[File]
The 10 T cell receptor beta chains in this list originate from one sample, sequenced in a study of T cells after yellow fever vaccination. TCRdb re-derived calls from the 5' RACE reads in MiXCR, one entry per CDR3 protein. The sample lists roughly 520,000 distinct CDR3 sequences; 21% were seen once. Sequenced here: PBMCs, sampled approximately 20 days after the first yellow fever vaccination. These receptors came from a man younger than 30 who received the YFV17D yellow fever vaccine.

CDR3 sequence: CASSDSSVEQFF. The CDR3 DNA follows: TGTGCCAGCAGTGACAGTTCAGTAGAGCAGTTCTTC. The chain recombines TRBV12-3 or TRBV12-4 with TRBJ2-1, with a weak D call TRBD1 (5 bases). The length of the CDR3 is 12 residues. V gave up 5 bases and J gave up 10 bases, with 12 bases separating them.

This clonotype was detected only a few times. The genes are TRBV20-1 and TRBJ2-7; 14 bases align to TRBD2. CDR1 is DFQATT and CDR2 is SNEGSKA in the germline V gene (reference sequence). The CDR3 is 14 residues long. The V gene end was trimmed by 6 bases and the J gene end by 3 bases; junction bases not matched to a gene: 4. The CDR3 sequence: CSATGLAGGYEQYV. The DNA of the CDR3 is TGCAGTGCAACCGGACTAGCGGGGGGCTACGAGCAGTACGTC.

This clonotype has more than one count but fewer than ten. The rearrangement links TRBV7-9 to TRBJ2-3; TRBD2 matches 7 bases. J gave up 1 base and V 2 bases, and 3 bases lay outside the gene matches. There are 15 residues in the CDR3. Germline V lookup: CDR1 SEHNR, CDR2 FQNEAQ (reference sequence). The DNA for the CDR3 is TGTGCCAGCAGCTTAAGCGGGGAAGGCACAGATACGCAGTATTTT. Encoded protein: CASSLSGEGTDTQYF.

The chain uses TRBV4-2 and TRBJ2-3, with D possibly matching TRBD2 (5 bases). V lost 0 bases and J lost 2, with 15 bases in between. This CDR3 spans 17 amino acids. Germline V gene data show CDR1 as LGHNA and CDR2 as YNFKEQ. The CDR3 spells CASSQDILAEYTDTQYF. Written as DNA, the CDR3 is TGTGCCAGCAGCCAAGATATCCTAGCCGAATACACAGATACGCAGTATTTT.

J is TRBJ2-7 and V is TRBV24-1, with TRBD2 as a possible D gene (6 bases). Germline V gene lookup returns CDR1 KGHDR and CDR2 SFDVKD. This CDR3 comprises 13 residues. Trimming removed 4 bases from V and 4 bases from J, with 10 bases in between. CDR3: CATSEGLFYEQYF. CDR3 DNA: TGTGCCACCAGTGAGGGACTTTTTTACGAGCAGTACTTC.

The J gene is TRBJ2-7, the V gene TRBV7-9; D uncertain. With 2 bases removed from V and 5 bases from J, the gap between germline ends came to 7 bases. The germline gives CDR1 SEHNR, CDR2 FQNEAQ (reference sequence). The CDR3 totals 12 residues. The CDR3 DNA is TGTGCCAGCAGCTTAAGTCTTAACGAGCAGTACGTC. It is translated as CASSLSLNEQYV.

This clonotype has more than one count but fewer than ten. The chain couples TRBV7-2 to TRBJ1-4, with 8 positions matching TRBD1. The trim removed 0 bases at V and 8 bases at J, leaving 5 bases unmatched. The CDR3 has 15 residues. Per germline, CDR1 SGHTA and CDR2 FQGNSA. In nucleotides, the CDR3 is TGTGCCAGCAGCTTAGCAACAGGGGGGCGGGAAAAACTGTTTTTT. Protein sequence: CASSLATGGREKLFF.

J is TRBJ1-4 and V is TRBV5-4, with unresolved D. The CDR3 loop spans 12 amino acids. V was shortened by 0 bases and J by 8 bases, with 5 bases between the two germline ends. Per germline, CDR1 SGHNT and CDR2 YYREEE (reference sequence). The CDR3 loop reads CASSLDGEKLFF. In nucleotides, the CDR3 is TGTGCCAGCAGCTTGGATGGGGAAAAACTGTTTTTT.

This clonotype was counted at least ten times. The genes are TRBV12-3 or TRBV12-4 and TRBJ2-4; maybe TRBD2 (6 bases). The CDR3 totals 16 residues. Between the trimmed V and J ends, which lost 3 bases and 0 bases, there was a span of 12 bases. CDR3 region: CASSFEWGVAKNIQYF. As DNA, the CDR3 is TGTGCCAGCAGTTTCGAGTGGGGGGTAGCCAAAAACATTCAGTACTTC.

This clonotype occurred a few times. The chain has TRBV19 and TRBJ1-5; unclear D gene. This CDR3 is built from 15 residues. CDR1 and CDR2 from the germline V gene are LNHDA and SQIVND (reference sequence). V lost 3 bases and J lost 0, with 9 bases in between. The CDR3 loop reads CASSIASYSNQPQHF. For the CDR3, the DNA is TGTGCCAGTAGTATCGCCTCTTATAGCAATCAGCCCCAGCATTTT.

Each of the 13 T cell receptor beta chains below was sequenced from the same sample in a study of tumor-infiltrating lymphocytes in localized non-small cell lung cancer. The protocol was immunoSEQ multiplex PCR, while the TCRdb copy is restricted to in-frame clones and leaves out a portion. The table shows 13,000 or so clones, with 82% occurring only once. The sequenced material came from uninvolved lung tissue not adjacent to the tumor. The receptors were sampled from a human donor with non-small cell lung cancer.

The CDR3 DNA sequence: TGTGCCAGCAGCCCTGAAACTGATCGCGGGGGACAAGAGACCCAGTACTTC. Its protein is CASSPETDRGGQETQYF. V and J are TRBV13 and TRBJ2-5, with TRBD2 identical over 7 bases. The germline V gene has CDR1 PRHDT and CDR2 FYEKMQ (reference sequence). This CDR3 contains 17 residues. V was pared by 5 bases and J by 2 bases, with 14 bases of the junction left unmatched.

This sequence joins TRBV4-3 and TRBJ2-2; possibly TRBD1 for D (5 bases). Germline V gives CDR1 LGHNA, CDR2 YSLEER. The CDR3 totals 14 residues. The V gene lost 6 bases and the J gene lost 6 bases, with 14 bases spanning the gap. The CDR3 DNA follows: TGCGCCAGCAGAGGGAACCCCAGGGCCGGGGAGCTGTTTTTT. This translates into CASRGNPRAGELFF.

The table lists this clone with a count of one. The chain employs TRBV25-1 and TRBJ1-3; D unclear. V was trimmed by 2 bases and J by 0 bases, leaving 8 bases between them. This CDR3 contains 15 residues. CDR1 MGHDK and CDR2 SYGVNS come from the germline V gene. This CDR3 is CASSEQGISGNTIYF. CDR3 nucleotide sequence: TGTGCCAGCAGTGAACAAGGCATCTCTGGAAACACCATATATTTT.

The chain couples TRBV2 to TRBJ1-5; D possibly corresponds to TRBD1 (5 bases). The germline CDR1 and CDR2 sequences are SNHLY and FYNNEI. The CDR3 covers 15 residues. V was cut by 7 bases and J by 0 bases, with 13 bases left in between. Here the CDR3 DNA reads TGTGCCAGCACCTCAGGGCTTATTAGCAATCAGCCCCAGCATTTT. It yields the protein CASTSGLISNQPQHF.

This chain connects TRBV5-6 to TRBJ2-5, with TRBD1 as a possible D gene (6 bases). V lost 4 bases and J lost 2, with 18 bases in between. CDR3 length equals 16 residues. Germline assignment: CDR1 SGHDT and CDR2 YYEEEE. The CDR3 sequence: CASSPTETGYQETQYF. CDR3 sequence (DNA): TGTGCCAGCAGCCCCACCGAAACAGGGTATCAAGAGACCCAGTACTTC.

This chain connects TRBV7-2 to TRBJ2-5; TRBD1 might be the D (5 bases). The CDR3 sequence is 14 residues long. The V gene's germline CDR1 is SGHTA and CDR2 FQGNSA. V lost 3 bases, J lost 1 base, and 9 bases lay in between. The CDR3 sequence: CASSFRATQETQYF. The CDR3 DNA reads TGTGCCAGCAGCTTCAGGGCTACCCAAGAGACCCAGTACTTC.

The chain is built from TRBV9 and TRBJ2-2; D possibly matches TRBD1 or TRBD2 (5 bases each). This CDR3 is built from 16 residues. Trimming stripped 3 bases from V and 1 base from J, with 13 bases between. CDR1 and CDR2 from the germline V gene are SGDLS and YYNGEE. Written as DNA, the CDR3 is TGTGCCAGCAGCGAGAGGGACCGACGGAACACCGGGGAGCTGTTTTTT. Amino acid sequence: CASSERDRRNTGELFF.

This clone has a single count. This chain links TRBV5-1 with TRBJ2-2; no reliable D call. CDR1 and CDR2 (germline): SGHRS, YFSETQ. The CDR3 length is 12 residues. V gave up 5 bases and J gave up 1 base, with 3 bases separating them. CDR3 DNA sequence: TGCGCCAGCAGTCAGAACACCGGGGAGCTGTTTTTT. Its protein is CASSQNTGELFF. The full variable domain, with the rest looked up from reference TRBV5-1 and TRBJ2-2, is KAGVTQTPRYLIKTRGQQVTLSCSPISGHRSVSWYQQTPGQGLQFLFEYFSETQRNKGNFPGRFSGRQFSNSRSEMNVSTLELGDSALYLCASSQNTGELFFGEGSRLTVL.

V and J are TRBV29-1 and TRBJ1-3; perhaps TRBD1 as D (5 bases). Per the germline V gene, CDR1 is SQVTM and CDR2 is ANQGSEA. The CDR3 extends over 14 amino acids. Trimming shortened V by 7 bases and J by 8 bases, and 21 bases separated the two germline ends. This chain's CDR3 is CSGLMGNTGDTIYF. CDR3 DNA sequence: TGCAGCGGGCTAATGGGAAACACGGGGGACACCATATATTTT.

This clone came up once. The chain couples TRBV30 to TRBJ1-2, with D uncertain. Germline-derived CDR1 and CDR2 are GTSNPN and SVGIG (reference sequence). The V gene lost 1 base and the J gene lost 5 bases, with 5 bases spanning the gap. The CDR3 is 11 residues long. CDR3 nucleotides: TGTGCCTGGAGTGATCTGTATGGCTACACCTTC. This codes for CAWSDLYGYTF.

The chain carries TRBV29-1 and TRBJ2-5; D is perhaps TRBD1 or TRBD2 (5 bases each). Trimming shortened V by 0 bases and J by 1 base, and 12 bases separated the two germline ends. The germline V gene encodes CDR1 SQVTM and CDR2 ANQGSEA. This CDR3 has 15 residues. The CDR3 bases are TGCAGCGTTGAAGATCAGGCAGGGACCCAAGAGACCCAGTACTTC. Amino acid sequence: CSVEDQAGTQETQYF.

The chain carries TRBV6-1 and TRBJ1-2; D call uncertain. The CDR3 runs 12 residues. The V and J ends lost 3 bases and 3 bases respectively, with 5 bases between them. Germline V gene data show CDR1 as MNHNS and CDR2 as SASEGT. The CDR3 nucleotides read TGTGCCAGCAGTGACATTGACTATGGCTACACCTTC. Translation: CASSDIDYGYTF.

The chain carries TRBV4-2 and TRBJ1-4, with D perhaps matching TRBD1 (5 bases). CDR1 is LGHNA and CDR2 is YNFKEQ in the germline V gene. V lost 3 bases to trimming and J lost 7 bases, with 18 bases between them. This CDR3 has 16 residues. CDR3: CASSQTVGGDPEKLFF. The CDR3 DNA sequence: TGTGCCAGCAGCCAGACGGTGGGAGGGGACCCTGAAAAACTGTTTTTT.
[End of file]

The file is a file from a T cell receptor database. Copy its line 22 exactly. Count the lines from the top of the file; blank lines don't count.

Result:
This clone came up once. The chain couples TRBV30 to TRBJ1-2, with D uncertain. Germline-derived CDR1 and CDR2 are GTSNPN and SVGIG (reference sequence). The V gene lost 1 base and the J gene lost 5 bases, with 5 bases spanning the gap. The CDR3 is 11 residues long. CDR3 nucleotides: TGTGCCTGGAGTGATCTGTATGGCTACACCTTC. This codes for CAWSDLYGYTF.